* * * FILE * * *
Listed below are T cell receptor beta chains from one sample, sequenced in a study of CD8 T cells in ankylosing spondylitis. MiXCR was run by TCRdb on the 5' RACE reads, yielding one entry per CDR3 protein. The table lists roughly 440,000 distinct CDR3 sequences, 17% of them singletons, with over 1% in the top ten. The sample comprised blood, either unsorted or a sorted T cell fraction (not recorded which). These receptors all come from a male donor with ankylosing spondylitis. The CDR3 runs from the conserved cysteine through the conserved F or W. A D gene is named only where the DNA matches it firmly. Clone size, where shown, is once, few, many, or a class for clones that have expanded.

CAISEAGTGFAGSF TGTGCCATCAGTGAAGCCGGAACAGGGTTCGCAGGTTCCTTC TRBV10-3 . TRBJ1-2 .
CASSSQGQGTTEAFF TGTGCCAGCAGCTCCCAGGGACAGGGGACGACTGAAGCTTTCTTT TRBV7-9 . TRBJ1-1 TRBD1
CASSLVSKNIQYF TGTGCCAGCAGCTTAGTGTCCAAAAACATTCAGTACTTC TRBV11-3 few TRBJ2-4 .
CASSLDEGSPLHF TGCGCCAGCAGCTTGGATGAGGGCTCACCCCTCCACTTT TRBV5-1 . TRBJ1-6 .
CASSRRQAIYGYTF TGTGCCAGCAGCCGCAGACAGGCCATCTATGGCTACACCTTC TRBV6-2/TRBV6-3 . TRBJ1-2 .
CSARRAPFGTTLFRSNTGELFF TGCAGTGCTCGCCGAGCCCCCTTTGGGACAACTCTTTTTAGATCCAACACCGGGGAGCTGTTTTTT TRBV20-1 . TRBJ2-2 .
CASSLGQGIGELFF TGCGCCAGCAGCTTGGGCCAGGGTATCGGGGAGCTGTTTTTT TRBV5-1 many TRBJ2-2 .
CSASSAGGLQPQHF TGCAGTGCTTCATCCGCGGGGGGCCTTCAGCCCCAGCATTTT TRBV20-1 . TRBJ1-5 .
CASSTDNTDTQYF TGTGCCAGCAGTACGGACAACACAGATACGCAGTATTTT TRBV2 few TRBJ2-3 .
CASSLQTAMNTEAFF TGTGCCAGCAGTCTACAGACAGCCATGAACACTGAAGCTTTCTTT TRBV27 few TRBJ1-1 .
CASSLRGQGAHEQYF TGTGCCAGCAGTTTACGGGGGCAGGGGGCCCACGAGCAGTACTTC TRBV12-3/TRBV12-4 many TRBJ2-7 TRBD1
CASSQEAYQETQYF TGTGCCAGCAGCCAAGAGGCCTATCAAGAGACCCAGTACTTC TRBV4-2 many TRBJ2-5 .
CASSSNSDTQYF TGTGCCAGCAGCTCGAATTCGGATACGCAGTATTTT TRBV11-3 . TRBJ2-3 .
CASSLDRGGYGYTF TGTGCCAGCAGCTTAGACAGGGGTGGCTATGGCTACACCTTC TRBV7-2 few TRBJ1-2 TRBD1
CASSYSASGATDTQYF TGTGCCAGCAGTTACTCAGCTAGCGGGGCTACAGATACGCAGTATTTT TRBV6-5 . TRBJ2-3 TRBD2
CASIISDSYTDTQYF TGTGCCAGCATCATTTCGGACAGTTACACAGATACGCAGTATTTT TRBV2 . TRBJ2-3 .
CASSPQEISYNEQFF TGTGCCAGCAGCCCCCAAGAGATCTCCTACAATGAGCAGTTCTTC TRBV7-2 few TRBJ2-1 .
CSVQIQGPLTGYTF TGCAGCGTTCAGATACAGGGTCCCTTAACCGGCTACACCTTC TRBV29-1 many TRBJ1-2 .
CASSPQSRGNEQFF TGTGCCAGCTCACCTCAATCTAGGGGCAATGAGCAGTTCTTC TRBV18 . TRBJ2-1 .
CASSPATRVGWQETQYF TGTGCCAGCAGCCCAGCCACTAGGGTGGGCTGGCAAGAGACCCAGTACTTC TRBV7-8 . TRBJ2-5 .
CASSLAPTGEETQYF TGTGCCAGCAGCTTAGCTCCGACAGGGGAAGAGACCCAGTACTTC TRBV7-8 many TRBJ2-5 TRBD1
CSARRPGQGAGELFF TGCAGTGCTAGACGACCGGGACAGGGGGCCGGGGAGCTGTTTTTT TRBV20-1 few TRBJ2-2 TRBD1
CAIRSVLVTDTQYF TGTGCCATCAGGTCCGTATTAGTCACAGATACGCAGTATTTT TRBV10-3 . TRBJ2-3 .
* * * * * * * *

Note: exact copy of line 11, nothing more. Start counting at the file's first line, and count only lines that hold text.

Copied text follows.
CASSLQTAMNTEAFF TGTGCCAGCAGTCTACAGACAGCCATGAACACTGAAGCTTTCTTT TRBV27 few TRBJ1-1 .